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Chased Off YouTube

Church’s film about persecution booted for violating “community guidelines.”

Josh Troester created the film “Chased” as a tool to illustrate a New Life Church sermon series: What might an underground church look like in an American context?

But a surprise reality subplot unfolded after Troester, communications pastor of the Springfield, Missouri, Assemblies of God congregation, uploaded the 33-minute production to YouTube. Within minutes, he received a message from the giant video-sharing site informing him that Chased had been removed as “inappropriate.” The message informed Troester that the film violated its “community guidelines.”

Troester reviewed the site’s guidelines, which ban nudity; sexual, harmful, dangerous, violent, graphic, or hateful content; copyright infringement; threats; spam; misleading metadata; and scams. The message did not specify the film’s particular violation.

Believing the film’s removal was an error, he appealed. Chased begins with Matthew 10:22: “And all nations will hate you because you are my followers. But everyone who endures to the end will be saved.” Troester felt baffled as to how the film violated guidelines. Troester’s nonprofit production company 7:13 Productions copyrighted and owns the footage and music.

“We put a lot of work into making sure that copyright infringement could never be a valid claim against us,” he says. Violence in the film is only implied. “We kept it where a preteen audience can watch it.” Asserting that Chased aims to incite action against a religious group — in this case, Christians — would be absurd.

“The intention of this video is to showcase stories against an American background of Christian persecution, to raise awareness” of the global issue, Troester responded. “We aren’t making any political statement of the future of the country. Our goal was to take Christian persecution and make it a more relatable topic in the Western world.”

Although in a growing number of regions of the world these perils for Christians are daily challenges, setting such realities in the U.S. would still be regarded as dystopian fiction, a hot film genre that includes 1984, Divergent, and The Hunger Games. But Troester notes that especially the latter two film examples “are forecasting a hypothetical world — a country with major oppressive gaps between rich and poor.”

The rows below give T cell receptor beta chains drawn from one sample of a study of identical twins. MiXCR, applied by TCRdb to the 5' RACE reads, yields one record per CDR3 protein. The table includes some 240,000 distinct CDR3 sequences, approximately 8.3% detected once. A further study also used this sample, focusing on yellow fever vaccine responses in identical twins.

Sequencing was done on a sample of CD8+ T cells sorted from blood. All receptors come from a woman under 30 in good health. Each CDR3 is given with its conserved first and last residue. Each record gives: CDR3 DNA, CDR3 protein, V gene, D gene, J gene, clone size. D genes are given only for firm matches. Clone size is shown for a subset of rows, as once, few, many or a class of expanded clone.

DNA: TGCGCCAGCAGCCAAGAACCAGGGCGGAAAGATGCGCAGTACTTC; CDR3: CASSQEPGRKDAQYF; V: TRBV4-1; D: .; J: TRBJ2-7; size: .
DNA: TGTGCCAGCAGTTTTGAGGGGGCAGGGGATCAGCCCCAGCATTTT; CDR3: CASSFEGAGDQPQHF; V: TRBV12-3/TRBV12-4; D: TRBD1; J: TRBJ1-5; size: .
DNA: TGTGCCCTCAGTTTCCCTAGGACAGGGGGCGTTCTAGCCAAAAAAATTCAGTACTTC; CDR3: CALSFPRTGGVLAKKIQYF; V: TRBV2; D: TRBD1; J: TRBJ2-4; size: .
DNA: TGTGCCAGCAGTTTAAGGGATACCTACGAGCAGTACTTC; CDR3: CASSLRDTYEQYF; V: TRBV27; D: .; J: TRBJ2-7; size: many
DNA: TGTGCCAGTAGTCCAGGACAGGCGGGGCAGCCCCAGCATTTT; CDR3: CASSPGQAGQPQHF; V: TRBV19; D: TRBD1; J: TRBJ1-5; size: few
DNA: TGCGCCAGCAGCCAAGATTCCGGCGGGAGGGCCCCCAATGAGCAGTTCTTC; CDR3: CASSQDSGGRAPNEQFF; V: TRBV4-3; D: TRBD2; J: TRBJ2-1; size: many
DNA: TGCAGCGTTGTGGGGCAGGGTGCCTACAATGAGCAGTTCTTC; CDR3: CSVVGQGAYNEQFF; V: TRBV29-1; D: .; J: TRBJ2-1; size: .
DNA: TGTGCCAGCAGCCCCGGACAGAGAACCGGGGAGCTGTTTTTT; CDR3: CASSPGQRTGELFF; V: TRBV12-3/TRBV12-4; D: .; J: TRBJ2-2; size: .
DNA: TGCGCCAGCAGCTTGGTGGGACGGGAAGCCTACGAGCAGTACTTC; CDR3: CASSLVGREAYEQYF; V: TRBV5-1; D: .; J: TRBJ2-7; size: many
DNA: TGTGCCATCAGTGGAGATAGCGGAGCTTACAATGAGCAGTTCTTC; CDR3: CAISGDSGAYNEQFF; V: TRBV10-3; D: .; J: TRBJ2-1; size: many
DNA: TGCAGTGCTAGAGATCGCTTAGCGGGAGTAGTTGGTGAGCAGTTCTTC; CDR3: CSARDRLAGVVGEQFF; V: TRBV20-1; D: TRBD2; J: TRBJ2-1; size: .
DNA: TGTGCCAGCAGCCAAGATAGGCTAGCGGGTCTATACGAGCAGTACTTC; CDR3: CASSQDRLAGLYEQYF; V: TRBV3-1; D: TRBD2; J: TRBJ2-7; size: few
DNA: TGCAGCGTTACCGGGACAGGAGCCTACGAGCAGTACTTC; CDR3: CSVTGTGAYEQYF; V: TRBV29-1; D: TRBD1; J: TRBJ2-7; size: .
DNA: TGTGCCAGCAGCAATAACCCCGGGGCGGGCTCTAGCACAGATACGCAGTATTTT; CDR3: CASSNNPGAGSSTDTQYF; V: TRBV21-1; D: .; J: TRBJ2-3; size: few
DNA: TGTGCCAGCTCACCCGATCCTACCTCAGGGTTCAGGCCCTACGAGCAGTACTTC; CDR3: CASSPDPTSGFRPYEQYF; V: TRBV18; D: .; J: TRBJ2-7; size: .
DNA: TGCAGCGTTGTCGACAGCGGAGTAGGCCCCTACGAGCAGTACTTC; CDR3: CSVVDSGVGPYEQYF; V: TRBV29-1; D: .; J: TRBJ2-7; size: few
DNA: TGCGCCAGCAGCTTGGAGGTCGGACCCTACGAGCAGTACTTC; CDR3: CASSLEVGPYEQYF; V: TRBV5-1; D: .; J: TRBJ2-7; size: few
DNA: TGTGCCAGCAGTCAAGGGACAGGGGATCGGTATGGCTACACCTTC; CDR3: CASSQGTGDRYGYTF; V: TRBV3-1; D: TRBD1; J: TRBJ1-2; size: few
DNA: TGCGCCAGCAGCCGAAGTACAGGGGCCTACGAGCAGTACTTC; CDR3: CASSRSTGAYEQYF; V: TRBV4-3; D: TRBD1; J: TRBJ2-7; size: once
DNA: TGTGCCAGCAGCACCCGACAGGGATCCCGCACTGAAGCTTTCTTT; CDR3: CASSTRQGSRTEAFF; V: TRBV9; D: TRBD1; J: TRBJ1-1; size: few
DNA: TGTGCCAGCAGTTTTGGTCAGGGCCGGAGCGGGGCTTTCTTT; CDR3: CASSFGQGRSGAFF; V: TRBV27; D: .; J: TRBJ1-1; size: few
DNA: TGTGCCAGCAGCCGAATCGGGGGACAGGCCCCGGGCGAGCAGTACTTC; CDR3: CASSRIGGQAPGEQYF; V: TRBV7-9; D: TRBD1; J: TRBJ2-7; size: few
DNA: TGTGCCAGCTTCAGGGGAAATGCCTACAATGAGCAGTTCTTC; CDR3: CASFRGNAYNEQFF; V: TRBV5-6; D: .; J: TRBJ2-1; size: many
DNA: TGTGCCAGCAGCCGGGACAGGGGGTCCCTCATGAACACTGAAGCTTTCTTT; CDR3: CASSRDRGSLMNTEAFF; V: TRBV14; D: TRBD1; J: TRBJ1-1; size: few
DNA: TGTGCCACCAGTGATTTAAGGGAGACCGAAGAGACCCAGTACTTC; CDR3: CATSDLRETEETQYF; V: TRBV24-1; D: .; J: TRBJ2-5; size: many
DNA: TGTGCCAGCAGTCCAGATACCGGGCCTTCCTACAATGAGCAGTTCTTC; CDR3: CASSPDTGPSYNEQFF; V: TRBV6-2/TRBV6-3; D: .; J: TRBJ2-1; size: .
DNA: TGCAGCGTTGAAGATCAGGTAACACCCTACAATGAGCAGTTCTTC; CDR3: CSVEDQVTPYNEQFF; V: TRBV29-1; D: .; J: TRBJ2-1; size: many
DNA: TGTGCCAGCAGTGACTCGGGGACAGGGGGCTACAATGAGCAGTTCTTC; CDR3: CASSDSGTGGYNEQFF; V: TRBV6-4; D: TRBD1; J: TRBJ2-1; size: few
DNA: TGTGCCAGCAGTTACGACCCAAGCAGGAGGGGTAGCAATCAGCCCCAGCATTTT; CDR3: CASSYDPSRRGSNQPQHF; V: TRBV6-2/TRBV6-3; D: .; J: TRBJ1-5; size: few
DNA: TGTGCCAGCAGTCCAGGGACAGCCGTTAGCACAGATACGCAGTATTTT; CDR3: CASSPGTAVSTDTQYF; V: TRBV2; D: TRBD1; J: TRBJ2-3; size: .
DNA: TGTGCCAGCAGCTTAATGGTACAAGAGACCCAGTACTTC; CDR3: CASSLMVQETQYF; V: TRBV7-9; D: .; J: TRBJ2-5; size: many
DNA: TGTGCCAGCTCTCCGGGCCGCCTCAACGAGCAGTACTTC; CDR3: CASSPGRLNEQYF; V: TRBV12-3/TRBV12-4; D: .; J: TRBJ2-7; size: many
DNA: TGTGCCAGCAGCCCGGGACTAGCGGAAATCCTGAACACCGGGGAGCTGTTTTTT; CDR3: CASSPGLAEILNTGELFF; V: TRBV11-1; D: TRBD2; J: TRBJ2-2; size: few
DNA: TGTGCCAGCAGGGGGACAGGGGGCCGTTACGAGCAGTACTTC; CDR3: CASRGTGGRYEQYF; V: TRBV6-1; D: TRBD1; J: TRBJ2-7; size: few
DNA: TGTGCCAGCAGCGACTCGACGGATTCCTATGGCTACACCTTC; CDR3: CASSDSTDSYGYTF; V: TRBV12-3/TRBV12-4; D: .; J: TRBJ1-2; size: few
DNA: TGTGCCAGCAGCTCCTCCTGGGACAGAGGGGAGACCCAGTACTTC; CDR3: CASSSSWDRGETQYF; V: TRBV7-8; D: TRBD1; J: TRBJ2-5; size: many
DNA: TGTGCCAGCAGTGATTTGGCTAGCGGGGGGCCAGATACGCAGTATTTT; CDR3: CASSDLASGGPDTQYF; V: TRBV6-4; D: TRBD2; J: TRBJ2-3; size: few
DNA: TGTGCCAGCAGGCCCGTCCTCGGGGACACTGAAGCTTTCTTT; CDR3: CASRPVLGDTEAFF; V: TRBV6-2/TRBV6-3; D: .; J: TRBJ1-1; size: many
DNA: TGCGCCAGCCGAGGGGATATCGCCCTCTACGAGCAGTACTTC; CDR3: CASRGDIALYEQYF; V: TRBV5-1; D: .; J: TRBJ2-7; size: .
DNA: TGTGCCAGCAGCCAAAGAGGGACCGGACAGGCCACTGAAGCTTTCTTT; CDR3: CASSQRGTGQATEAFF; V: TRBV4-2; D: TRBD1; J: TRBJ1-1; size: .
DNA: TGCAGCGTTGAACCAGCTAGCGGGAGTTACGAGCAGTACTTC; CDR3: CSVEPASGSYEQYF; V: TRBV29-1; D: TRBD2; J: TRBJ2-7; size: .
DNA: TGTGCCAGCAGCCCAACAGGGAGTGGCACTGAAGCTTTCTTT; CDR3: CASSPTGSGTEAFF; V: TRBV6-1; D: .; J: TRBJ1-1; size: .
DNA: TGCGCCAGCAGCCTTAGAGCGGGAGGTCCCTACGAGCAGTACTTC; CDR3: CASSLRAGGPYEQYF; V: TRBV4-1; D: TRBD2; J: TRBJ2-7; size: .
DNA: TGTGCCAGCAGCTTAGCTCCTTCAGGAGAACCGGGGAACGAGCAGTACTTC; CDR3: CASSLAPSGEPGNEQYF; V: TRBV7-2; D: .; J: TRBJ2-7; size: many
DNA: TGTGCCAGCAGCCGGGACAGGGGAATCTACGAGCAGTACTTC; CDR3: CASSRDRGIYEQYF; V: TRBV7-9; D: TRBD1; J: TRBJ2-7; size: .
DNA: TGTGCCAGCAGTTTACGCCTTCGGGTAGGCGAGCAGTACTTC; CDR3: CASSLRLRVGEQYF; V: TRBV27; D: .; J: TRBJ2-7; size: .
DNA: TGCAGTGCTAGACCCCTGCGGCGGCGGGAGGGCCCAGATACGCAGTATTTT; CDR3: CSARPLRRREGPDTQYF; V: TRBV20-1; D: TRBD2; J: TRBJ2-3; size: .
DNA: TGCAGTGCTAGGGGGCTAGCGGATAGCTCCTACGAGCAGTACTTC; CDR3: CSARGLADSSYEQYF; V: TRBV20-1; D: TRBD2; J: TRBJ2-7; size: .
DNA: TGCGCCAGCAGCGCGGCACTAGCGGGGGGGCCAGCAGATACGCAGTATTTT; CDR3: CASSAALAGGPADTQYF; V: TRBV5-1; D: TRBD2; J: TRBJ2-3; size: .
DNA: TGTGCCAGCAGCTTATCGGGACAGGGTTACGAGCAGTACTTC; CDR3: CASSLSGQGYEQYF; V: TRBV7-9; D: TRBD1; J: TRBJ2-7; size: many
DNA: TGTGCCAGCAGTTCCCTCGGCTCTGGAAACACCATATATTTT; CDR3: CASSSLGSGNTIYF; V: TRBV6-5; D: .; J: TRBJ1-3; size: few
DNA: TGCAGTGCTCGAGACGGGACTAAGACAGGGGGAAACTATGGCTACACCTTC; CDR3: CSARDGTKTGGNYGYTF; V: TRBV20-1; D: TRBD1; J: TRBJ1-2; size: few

In contrast, to inform the Chased project, he and scriptwriter Emily Weaver pored over news of actions in the world’s worst places for Christians. Their research provided a rich vein of story possibilities. The film sought to honor martyrs by telling actual stories of persecution and raise awareness that would inspire viewer action: pray for persecuted believers, give to missions in countries where Christians are persecuted, and prayerfully consider going.

In stark contrast to Hollywood fictionalized dramas, Chased cost only $13,000 to create, funded primarily through crowdsourcing and $3,000 from New Life. Troester used volunteer actors and crew recruited from within an hour of Springfield, but he rented some equipment and hired U.S. Missions Chi Alpha University of Alabama campus missionary Josh Ellen to score an original soundtrack.

Two hours after Troester appealed, YouTube replied, saying the company’s review of the video concluded it indeed violated community guidelines.

“There’s no option for further action,” Troester says. “It’s very difficult to contact a human at YouTube.” The video sharing site’s email came from a “do not reply” account, hence attempts to respond would not reach the sender.

Although Troester’s preferred sharing site for the video would be YouTube, the smaller site Vimeo allowed him to upload Chased, even suffering a crash when many tried to watch it at the same time. Since its Feb. 23 release on Vimeo, it’s received around 1,000 views per day.

“God has actually provided the platform,” he says. “The YouTube ban has opened a lot of doors for us. We’ve utilized the publicity and it’s gotten it into a lot of hands — local publicity as well as national.” Prominent among national media that have covered the story is TheBlaze.

Pictured: (From left) Assistant Director Ryan Garrett, Writer Emily Weaver, Casting Director Bradley Carpenter, Director of Photography Nathan Cole, and Director-Producer Joshua Troester. The film's crew members all are on staff or attend New Life. 

Deann Alford

Deann Alford is a journalist and author. She attends Glad Tidings of Austin, an Assemblies of God congregation in the Texas capital.